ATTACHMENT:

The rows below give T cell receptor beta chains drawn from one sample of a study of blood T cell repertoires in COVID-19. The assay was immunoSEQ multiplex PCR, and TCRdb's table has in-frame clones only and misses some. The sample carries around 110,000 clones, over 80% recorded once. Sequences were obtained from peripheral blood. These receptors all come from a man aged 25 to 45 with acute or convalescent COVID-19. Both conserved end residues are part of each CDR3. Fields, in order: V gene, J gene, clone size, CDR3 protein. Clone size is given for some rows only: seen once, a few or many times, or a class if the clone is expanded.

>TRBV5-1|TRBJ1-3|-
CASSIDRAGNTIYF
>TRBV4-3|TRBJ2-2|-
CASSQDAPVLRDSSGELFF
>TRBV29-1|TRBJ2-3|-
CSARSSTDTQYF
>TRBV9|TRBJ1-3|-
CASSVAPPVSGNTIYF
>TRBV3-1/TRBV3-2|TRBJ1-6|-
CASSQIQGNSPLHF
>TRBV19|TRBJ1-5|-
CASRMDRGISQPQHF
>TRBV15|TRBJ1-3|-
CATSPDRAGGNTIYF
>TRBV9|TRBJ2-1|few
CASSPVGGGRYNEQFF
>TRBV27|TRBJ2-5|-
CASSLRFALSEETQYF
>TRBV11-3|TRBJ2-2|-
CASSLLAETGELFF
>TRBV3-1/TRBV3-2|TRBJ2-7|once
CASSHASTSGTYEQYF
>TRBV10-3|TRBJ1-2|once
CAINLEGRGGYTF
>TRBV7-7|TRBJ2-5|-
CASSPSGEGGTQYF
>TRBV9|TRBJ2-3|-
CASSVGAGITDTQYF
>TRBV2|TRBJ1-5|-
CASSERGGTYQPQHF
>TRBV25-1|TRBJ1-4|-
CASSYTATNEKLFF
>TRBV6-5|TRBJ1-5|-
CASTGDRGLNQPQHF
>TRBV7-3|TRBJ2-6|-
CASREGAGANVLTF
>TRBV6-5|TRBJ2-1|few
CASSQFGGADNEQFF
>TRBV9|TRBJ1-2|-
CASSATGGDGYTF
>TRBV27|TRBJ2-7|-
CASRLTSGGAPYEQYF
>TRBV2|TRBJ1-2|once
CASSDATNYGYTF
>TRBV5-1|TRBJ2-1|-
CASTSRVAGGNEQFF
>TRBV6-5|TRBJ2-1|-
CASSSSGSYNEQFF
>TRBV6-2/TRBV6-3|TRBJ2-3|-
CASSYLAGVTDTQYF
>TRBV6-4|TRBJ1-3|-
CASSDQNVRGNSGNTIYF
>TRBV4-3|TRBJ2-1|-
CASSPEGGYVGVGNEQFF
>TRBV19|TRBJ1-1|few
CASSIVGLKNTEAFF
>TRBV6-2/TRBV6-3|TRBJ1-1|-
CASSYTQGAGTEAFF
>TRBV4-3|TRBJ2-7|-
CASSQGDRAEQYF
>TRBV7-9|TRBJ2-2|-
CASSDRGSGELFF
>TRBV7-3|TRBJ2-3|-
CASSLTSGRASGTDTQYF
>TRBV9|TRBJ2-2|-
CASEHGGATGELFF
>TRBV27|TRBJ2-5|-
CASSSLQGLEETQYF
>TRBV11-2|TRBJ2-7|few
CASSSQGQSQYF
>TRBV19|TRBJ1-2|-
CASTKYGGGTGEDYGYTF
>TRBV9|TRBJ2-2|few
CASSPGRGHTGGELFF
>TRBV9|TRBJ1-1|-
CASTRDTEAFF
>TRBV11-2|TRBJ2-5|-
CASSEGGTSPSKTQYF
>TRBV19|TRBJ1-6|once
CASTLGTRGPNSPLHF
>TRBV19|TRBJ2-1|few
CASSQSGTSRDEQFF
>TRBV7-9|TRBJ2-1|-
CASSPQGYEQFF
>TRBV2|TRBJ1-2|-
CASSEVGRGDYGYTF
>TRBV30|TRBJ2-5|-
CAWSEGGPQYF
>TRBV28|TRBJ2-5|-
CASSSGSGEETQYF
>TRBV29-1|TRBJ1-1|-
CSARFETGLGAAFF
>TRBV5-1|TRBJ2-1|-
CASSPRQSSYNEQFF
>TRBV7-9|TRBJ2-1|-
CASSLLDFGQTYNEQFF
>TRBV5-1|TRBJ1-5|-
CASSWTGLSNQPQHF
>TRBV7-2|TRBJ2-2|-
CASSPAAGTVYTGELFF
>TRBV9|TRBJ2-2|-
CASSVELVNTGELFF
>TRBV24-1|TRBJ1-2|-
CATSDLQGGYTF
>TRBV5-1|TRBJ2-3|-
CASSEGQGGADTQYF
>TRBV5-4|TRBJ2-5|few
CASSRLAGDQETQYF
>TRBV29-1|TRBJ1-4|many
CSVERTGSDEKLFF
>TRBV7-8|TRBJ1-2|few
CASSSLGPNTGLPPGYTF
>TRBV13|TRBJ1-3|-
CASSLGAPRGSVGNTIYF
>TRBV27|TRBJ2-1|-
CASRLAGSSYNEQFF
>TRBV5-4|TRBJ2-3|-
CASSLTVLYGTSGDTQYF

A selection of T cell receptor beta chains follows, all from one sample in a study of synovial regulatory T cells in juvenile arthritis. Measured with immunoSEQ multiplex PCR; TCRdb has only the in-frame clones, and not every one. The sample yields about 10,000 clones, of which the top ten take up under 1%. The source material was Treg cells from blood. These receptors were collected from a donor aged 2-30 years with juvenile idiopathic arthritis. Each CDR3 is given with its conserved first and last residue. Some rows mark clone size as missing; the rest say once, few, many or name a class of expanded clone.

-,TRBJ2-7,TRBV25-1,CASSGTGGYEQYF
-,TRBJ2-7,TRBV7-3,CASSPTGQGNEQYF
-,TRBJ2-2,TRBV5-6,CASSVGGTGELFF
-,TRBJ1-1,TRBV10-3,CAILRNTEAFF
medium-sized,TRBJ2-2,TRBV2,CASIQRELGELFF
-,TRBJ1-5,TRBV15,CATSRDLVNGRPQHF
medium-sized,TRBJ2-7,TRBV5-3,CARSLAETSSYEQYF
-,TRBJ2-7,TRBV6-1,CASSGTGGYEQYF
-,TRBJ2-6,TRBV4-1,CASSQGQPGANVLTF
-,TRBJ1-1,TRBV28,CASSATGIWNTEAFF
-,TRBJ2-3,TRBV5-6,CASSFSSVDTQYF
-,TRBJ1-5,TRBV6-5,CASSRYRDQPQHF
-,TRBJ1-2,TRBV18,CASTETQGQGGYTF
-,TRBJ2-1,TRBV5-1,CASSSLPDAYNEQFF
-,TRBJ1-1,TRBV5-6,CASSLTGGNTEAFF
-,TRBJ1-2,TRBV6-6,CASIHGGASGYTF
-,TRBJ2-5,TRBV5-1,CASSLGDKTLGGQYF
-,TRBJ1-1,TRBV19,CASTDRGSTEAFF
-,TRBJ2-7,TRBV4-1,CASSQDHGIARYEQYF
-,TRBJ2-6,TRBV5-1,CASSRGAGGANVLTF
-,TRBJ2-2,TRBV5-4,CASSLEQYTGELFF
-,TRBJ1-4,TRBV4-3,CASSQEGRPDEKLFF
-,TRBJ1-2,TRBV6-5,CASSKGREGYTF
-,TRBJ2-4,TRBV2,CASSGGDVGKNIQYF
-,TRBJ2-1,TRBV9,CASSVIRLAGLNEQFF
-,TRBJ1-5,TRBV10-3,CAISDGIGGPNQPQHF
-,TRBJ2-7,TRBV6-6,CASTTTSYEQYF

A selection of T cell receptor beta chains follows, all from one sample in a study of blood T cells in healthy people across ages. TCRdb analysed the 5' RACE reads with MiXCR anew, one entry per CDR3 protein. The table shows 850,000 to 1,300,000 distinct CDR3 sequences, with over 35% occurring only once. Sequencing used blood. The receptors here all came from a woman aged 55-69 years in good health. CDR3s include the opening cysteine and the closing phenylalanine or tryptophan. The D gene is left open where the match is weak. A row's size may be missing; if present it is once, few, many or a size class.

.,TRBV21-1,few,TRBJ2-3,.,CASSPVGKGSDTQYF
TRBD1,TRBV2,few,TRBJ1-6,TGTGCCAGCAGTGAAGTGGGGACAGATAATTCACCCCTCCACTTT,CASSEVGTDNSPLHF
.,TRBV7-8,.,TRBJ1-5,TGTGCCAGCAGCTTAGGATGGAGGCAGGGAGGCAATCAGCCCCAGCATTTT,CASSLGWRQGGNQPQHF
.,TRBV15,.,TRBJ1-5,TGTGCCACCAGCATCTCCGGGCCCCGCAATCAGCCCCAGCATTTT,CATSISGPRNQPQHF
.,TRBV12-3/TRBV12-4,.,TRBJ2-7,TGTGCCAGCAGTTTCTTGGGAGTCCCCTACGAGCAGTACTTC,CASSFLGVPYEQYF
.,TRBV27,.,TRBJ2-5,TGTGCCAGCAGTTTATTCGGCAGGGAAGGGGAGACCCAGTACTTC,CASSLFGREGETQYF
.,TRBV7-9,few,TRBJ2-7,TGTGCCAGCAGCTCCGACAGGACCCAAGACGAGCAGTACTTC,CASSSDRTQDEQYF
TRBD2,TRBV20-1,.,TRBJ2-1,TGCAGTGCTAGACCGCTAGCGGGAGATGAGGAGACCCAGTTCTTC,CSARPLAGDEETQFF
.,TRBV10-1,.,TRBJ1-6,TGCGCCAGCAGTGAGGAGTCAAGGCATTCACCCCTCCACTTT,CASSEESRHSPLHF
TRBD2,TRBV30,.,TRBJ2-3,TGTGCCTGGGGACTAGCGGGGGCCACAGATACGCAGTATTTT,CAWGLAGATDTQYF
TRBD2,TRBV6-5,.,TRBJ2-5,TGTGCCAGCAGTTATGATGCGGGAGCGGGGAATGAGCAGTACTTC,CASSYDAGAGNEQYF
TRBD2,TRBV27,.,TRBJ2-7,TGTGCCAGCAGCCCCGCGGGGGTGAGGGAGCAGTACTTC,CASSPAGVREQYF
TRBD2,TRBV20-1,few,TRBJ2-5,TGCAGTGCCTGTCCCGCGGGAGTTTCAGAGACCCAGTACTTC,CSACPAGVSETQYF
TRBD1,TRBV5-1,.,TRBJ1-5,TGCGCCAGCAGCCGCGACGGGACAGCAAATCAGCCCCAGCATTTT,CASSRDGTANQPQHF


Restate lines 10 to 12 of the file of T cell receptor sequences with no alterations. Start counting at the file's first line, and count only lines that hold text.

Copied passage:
>TRBV3-1/TRBV3-2|TRBJ1-6|-
CASSQIQGNSPLHF
>TRBV19|TRBJ1-5|-